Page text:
(15 May 2005 18:38): I need a tablet.
Also - like, non-Apple tech news? Anybody?
I am kind of interested, I just tend not to hear about ti.
m (17 May 2005 2:33): Christ. I fucking hate patents. Just loathe them.
sam (17 May 2005 9:40): i only hate fucking parents.
Will Smith (23 May 2005 18:33): Parents just don't understand.
m (26 Oct 2005 21:18): man, I could take advice from Phoenix Wright all day.
m (28 Oct 2005 16:03): that Topic was a misspelling of 'teh fun'
Grant (6 Mar 2006 6:45): Check it out! WinXP boots on a MacBook Pro!
Grant (17 May 2006 22:11): I know it's blah blah blah, but I thought this was kinda neat: A look into the new MacBook (ugh, hate the name)'s battery bay. Check it.
Paul (1 Sep 2008 6:28): It sounds like you should check out many-eyes.com. They're currently being NYTimes-dotted.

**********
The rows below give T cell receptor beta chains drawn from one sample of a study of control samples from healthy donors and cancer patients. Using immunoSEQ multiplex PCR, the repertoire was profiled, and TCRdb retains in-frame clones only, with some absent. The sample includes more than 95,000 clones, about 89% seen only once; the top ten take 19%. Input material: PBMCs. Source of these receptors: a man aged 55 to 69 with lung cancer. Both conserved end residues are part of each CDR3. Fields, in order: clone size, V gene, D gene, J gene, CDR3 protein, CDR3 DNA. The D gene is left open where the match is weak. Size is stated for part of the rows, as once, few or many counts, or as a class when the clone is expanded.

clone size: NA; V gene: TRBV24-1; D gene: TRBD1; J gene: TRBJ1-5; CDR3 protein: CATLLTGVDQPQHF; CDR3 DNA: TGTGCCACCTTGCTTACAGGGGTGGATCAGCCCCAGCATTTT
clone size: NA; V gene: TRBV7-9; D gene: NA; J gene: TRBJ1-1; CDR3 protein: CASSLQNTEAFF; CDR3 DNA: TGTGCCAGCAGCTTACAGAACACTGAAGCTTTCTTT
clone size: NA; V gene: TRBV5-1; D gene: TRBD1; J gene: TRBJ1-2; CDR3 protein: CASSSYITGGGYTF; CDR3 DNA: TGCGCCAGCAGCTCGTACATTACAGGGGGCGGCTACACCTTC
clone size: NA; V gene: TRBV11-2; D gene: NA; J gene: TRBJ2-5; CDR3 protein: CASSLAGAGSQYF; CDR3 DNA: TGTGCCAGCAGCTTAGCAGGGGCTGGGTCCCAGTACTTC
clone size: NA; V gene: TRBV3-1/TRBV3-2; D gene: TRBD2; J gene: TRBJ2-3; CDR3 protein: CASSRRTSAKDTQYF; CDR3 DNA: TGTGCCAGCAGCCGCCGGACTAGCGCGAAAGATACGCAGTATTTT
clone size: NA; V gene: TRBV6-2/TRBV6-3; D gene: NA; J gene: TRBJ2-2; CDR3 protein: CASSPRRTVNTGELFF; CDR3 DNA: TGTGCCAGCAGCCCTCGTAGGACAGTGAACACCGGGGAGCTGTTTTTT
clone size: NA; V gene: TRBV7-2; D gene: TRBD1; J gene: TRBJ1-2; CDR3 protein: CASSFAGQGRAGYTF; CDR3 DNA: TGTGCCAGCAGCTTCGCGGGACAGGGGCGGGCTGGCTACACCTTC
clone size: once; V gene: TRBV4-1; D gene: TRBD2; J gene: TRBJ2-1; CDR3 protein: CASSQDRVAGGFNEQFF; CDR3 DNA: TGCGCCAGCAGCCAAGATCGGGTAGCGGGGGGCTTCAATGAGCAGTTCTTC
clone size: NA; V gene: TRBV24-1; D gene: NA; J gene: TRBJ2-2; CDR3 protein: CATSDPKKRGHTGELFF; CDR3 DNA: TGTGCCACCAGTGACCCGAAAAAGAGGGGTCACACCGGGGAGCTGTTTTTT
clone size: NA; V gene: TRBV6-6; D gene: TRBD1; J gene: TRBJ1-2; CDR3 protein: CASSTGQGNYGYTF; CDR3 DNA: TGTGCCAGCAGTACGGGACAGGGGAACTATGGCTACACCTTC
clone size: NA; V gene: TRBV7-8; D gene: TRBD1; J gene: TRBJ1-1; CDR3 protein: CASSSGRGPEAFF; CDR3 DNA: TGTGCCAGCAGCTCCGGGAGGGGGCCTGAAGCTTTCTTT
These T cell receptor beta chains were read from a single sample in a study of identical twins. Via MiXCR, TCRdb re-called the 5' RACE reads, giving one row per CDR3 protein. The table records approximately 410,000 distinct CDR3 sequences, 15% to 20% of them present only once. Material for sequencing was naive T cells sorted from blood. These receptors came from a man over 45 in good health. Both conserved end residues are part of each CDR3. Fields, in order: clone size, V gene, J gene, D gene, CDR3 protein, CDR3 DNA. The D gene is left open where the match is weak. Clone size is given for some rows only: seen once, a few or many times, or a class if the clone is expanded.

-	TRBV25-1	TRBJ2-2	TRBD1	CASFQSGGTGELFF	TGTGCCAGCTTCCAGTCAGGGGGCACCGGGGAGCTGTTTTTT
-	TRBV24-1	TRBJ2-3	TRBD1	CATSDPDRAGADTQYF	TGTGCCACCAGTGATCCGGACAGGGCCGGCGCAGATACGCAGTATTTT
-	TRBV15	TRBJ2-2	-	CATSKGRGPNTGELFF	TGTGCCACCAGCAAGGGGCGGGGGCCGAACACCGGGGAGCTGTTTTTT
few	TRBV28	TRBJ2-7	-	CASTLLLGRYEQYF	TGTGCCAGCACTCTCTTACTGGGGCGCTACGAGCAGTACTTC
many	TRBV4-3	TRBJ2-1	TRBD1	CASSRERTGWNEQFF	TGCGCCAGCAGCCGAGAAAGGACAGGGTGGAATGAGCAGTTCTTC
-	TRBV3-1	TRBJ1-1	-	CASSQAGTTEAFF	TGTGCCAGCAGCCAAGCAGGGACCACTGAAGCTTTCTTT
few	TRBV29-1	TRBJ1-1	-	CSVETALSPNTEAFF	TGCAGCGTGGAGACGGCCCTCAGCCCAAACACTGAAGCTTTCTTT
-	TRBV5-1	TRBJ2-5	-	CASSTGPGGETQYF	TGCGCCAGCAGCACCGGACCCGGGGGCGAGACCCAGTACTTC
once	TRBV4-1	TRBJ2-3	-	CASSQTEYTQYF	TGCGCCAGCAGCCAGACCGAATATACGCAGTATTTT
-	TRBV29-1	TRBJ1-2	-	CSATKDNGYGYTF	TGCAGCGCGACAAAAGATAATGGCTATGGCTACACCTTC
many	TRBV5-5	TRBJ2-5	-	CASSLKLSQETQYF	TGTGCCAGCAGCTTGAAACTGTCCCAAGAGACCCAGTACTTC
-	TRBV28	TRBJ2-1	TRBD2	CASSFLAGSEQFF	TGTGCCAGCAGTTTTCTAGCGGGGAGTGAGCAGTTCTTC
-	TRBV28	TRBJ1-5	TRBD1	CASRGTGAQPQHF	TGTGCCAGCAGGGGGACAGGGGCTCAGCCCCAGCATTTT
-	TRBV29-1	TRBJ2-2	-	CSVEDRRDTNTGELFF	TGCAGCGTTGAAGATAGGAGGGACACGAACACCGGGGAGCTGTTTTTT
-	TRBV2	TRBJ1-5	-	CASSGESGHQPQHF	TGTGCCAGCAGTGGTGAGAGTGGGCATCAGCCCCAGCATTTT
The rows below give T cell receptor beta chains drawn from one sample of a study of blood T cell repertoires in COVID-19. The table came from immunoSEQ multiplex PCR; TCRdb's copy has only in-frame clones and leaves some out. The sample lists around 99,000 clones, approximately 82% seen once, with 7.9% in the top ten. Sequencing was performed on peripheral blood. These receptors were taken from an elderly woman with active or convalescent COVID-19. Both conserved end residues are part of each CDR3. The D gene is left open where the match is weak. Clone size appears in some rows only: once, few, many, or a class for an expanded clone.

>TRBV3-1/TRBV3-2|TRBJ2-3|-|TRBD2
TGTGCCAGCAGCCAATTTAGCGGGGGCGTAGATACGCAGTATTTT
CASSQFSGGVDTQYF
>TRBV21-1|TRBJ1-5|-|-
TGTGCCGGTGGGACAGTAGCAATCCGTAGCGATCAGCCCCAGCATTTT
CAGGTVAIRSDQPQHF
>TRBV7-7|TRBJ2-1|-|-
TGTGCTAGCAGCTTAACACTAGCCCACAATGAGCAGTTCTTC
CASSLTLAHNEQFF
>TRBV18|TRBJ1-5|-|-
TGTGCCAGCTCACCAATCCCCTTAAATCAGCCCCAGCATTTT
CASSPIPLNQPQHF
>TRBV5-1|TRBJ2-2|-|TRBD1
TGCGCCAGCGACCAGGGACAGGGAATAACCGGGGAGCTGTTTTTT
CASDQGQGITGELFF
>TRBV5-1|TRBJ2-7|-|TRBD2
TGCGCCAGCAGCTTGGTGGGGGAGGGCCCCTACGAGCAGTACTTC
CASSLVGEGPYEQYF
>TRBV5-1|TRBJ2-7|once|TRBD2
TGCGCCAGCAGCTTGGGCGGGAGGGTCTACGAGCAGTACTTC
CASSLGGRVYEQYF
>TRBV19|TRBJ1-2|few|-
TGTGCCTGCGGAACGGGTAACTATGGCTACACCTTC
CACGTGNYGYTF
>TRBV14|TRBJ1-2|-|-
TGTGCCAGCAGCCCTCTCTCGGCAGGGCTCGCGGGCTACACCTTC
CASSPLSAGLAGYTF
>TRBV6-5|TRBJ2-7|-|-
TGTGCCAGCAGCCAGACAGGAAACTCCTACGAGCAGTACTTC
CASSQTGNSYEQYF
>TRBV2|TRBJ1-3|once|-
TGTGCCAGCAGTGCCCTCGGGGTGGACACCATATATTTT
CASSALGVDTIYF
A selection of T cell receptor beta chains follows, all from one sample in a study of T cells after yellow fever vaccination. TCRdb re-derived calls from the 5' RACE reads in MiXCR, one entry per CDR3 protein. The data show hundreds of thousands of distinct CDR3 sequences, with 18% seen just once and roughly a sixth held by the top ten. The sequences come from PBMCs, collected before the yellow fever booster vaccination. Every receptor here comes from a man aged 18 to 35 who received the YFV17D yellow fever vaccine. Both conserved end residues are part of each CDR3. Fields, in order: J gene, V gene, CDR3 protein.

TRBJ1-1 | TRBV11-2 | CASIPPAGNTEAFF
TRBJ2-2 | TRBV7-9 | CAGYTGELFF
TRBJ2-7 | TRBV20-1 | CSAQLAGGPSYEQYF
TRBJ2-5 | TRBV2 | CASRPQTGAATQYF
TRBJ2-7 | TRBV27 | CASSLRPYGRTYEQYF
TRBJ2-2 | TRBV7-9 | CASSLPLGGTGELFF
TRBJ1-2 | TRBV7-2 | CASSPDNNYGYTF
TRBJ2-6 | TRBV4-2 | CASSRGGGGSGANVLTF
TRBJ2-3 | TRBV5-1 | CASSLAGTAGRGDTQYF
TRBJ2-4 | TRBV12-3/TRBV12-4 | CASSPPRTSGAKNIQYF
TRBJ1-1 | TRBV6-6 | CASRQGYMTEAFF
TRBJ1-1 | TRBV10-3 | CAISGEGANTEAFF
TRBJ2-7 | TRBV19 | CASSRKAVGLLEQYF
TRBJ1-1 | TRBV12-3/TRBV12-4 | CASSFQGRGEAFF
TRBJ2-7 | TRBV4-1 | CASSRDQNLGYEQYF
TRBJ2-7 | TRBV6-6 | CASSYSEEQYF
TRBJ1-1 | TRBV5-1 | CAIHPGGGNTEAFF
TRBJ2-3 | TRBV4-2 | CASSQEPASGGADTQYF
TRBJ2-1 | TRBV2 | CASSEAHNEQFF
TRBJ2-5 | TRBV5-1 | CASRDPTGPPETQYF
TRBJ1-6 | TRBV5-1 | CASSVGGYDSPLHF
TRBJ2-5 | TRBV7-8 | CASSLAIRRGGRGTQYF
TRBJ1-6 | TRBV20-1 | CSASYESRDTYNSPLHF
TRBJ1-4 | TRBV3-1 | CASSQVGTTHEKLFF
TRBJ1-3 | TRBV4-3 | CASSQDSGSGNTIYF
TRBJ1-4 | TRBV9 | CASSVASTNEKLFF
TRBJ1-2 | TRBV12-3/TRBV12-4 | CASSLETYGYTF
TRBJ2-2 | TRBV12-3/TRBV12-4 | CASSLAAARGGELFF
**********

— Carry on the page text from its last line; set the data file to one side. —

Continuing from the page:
Paul (28 Sep 2008 5:43): I'm looking for a program to emulate a stenotype, since I always thought stenotypes were cool. It won't be as good as a real stenotype, since I'll be stuck with the keys being where they are on a computer, but I still think it could be nifty.

So here's the question: What's the best way to grab raw keyboard data in Python? Where "best" is determined both by, "most Pythonic" and by, "likeliest to notice all 7 keys if you hit 7 keys at once" (yes I know this is problematic at a hardware level, but I'm hoping millisecond differences will allow the hardware to recognize all 7 keys). Should I try for raw console scancodes or raw xevents or something else?